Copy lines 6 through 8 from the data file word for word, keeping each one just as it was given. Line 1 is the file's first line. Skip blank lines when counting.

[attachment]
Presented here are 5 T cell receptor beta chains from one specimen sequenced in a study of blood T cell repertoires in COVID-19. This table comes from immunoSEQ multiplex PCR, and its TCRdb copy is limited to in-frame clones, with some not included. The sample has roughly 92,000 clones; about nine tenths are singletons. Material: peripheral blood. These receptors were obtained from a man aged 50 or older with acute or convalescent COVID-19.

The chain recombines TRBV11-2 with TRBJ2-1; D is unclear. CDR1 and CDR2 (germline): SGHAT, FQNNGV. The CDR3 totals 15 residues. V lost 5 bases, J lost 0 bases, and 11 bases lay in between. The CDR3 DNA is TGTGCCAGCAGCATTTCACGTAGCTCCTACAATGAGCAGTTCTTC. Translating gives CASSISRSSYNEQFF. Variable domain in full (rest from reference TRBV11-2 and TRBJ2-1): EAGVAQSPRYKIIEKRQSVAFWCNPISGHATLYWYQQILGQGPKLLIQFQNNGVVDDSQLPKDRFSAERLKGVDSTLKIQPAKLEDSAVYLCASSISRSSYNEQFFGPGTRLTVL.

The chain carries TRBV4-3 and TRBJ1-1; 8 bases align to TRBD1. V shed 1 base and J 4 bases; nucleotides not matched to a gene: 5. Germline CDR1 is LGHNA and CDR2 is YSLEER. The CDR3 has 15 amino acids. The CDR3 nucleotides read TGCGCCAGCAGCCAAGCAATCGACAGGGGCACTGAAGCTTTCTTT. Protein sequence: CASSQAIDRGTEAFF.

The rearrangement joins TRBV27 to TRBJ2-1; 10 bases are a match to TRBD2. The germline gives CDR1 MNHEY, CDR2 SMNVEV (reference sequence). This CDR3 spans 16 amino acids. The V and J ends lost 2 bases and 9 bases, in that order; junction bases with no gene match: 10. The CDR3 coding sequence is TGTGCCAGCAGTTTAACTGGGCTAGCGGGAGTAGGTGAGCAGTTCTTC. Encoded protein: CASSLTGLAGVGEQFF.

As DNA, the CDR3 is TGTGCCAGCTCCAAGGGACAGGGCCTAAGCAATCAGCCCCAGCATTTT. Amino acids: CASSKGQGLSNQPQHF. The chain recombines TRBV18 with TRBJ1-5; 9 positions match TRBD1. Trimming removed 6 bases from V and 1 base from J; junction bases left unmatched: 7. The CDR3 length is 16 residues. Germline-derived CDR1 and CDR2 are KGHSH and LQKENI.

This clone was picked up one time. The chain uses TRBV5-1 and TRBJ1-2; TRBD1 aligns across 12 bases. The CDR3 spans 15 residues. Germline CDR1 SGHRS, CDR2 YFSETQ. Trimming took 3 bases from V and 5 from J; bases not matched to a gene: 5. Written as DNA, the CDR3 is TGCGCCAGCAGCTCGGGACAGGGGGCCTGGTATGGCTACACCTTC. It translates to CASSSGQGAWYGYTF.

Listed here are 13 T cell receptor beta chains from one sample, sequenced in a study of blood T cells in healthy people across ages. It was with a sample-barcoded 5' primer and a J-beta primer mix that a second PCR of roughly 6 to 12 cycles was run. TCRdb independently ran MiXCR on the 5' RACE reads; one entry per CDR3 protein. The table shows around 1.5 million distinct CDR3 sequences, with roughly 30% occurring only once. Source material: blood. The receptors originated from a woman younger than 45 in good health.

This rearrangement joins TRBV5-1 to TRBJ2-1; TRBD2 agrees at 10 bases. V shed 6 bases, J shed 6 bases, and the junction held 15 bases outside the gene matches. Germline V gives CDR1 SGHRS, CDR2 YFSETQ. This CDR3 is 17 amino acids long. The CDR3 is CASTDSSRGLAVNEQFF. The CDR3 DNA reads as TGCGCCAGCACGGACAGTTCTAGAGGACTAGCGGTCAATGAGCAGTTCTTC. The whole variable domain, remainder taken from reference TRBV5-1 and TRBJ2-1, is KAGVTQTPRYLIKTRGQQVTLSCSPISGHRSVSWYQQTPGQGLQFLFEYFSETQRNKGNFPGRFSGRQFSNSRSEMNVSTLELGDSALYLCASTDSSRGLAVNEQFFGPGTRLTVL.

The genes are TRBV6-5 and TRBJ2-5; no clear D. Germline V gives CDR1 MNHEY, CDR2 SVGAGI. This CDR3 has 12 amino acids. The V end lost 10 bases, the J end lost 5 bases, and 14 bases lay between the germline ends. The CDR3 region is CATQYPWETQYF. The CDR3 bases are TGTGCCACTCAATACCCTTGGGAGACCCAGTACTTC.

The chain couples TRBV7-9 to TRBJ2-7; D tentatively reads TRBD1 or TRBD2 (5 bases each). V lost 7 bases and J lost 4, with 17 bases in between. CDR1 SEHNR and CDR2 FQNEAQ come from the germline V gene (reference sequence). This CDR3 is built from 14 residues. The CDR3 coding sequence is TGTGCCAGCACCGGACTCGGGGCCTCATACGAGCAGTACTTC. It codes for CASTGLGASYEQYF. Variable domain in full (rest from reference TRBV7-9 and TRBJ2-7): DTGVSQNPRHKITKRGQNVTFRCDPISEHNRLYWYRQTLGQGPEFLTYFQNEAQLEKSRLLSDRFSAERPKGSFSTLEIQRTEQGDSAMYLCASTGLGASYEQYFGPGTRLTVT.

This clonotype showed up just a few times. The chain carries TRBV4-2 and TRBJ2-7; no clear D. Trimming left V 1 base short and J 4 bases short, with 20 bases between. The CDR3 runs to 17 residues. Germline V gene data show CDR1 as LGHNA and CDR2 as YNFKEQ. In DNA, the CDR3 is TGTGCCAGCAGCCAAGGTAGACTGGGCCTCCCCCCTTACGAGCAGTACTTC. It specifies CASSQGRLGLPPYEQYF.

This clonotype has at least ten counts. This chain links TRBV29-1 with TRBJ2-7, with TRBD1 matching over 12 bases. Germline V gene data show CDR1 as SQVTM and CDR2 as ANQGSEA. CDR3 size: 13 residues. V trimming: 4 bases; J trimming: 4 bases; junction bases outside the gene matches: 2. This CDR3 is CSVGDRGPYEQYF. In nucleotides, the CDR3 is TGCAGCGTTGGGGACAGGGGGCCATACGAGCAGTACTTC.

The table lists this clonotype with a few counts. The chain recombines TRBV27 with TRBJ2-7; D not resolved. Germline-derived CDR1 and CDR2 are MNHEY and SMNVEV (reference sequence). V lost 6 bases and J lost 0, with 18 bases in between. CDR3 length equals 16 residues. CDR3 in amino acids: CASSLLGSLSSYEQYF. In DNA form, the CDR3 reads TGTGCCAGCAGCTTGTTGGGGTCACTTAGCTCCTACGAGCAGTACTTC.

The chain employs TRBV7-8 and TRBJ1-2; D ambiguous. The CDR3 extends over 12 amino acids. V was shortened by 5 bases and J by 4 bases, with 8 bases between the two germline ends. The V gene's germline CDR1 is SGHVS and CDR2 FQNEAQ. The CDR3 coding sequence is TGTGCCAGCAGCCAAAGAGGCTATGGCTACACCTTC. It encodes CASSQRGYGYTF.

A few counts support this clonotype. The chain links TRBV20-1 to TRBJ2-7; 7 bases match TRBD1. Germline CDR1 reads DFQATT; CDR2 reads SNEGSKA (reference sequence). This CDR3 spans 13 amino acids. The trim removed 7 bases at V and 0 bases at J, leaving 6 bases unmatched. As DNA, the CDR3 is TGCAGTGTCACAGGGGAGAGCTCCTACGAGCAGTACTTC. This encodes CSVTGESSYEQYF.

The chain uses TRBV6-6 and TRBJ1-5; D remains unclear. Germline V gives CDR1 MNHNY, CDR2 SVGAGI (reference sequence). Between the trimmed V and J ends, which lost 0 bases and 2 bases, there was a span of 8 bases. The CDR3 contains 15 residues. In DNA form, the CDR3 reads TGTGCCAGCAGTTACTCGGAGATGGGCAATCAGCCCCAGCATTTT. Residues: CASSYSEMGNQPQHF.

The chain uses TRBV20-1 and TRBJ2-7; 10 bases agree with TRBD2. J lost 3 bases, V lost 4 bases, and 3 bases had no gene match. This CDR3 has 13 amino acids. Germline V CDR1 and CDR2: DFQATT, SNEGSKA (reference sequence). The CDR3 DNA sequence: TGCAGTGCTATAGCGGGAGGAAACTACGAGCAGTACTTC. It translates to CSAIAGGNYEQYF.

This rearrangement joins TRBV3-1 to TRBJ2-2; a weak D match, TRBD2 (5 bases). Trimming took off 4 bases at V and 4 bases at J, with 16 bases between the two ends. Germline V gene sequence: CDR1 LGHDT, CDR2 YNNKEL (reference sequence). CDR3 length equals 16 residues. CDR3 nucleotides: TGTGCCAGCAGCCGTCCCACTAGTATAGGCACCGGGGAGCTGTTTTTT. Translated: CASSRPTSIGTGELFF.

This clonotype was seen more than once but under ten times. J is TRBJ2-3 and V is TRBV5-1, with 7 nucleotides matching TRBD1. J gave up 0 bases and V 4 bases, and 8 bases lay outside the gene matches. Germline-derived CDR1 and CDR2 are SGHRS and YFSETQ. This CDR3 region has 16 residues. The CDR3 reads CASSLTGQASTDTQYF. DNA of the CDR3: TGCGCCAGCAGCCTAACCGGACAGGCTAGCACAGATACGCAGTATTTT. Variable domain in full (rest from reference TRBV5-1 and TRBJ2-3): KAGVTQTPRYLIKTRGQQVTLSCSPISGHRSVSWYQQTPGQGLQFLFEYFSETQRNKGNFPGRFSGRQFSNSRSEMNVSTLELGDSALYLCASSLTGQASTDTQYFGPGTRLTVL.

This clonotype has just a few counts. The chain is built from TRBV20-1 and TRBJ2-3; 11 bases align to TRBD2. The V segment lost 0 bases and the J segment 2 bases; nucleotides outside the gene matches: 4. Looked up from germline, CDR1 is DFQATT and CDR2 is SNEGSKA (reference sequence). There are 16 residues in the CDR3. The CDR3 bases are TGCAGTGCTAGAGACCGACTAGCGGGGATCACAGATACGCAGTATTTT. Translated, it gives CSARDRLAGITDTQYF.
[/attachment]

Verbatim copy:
This clone was picked up one time. The chain uses TRBV5-1 and TRBJ1-2; TRBD1 aligns across 12 bases. The CDR3 spans 15 residues. Germline CDR1 SGHRS, CDR2 YFSETQ. Trimming took 3 bases from V and 5 from J; bases not matched to a gene: 5. Written as DNA, the CDR3 is TGCGCCAGCAGCTCGGGACAGGGGGCCTGGTATGGCTACACCTTC. It translates to CASSSGQGAWYGYTF.

Listed here are 13 T cell receptor beta chains from one sample, sequenced in a study of blood T cells in healthy people across ages. It was with a sample-barcoded 5' primer and a J-beta primer mix that a second PCR of roughly 6 to 12 cycles was run. TCRdb independently ran MiXCR on the 5' RACE reads; one entry per CDR3 protein. The table shows around 1.5 million distinct CDR3 sequences, with roughly 30% occurring only once. Source material: blood. The receptors originated from a woman younger than 45 in good health.

This rearrangement joins TRBV5-1 to TRBJ2-1; TRBD2 agrees at 10 bases. V shed 6 bases, J shed 6 bases, and the junction held 15 bases outside the gene matches. Germline V gives CDR1 SGHRS, CDR2 YFSETQ. This CDR3 is 17 amino acids long. The CDR3 is CASTDSSRGLAVNEQFF. The CDR3 DNA reads as TGCGCCAGCACGGACAGTTCTAGAGGACTAGCGGTCAATGAGCAGTTCTTC. The whole variable domain, remainder taken from reference TRBV5-1 and TRBJ2-1, is KAGVTQTPRYLIKTRGQQVTLSCSPISGHRSVSWYQQTPGQGLQFLFEYFSETQRNKGNFPGRFSGRQFSNSRSEMNVSTLELGDSALYLCASTDSSRGLAVNEQFFGPGTRLTVL.